Despite these convincing data, physicians are reluctant to perform preventive surgery associated with potential serious complications. Nevertheless, this procedure could be easier early in the disease, before apparition of adhesions. Furthermore, operative mortality is related to the preoperative disability of patients [30, 31] and haemodynamic compromise is rarely observed at an early stage. Some authors therefore advocate a systematic early preventive pericardiectomy [32].

Fibrinolysis

Intrapericardial fibrinolysis, a less invasive procedure, has been proposed as an alternative to surgery for PP management. The objective of fibrinolysis is to target fibrin formation, to optimise evacuation of a thick fluid, and therefore to prevent both persistent PP and constrictive pericarditis.

Rationale of intrapericardial fibrinolysis

Fibrinolysis in PP follows the same rationale as that in empyema. In the latter, surgery also has better results than simple drainage. Many authors have attempted to demonstrate the efficacy of intrapleural fibrinolysis compared with simple drainage for prevention of persistent empyema requiring surgical debridement. Efficacy of fibrinolysis was demonstrated in a randomised controlled trial (RCT) and a meta-analysis [33, 34]. In a double-blind RCT including 44 patients, Diacon and colleagues found a better clinical outcome and fewer referrals to surgery in the SK group [33]. Unexpectedly, the largest RCT testing the efficacy of SK in empyema did not find any significant difference between both groups [35]. The group of 208 patients assigned to SK treatment had the same rate of referrals to surgery as the group of 222 patients who received normal saline. The population of this study was heterogeneous and the timing of fibrinolysis was late, however, suggesting that fibrinolysis may still be useful in subgroups of younger patients treated earlier.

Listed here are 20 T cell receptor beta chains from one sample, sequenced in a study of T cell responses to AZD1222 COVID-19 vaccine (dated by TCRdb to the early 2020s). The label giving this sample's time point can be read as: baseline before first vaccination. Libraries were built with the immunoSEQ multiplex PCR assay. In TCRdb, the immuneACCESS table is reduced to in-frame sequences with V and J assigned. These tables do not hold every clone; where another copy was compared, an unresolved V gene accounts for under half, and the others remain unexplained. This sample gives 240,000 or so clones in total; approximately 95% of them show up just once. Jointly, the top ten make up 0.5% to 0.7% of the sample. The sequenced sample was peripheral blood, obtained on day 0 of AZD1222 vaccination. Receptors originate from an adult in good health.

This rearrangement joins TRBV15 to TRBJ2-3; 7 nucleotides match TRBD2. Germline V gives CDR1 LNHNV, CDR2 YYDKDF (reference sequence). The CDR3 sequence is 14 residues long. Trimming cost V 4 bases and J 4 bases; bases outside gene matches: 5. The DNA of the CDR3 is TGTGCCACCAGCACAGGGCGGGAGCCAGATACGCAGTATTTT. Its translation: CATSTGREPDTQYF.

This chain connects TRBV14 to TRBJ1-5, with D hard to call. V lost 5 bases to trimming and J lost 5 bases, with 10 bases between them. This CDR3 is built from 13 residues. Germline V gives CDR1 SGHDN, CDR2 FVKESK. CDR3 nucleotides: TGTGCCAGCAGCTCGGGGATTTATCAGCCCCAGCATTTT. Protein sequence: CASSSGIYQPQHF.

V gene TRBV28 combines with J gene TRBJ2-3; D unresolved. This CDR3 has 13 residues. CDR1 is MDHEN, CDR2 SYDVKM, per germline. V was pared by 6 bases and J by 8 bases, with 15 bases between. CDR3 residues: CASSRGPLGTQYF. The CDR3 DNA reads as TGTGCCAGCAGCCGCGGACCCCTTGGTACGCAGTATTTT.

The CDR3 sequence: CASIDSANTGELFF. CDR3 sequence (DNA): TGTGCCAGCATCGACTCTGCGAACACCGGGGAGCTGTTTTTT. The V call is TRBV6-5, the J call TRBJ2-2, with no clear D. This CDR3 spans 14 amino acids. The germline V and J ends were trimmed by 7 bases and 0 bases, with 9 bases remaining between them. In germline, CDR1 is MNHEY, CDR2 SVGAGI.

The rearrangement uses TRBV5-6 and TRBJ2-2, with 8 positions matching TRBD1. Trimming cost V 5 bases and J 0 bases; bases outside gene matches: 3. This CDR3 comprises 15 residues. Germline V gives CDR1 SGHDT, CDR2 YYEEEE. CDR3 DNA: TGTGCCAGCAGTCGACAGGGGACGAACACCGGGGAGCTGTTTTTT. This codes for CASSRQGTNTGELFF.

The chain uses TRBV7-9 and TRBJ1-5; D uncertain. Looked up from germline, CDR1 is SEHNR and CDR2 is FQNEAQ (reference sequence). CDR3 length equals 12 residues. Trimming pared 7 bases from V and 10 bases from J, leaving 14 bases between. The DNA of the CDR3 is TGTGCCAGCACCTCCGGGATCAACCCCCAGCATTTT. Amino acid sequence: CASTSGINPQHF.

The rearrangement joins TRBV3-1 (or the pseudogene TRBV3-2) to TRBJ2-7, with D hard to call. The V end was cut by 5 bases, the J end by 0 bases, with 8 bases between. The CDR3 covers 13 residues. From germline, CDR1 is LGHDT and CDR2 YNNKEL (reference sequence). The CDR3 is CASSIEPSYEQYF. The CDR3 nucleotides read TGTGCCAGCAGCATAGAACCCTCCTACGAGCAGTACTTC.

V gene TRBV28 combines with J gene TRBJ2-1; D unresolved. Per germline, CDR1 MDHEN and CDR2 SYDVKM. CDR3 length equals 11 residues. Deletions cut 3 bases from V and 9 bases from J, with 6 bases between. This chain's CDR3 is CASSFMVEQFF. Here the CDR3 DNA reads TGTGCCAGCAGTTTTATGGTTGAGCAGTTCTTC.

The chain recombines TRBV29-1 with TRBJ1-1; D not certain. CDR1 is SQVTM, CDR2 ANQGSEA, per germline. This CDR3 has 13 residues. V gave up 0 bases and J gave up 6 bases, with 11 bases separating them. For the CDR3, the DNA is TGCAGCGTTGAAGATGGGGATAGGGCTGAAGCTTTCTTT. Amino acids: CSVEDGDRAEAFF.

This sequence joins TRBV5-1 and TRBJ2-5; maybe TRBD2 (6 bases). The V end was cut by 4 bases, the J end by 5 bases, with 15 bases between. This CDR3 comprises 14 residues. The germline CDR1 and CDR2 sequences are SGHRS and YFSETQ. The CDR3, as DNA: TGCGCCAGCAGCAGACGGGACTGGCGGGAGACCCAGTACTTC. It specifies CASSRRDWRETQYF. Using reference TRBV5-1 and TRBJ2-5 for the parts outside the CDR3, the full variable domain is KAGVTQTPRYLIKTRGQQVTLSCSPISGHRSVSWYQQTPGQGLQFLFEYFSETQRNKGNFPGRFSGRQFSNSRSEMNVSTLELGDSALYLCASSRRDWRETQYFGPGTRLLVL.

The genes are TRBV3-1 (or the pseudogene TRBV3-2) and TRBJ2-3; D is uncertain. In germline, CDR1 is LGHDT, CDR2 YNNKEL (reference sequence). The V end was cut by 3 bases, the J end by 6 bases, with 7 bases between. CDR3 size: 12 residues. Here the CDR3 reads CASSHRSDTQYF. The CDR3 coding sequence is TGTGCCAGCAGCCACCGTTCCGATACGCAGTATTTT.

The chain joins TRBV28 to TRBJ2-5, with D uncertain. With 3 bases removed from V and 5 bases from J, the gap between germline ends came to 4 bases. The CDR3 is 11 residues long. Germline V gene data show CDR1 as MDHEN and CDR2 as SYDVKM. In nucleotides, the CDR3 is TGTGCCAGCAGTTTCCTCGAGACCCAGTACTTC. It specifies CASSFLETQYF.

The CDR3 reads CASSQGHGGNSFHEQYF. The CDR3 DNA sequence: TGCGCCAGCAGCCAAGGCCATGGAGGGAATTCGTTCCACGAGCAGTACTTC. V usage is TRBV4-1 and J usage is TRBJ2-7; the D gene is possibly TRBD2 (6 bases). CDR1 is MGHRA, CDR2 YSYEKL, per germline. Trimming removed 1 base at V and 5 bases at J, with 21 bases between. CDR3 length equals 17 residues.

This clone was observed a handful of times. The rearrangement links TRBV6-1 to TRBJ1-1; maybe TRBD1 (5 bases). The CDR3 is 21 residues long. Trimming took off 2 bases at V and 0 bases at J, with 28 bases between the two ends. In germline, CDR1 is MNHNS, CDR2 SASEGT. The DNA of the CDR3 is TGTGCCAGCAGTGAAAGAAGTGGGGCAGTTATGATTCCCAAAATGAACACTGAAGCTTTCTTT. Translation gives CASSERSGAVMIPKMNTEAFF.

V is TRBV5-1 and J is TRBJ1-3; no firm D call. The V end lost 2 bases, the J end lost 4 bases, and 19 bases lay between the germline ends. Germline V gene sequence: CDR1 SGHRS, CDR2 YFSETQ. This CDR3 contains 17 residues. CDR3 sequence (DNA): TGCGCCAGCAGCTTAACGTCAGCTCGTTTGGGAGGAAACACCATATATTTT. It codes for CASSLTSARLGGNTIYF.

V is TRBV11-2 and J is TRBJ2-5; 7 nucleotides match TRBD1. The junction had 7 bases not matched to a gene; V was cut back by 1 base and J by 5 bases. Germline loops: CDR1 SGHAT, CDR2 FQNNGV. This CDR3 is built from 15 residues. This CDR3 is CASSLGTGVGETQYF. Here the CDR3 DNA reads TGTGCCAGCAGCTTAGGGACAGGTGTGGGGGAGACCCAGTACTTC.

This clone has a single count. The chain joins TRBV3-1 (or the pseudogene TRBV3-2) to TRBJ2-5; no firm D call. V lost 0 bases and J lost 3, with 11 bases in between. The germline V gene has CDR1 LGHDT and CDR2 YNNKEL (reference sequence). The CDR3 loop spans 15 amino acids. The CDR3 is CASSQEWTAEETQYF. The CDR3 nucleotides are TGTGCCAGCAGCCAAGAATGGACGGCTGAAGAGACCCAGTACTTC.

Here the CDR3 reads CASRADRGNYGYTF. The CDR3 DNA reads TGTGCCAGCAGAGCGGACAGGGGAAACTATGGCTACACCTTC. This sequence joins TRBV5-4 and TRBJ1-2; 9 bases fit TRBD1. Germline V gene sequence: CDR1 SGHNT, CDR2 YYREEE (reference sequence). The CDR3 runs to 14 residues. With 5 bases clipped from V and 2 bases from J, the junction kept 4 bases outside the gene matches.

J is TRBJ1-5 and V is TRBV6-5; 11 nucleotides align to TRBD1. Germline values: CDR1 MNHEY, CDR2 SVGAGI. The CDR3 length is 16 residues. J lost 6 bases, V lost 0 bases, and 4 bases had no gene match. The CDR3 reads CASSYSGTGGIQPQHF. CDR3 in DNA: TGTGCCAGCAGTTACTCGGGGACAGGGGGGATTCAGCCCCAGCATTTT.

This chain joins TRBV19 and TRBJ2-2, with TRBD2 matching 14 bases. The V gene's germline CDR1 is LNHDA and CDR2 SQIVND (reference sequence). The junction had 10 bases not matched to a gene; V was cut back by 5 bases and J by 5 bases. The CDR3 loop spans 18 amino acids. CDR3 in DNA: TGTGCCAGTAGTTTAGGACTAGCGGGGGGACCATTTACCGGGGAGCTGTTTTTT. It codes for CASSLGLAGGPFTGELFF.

Evidence of pericardial fibrinolysis efficacy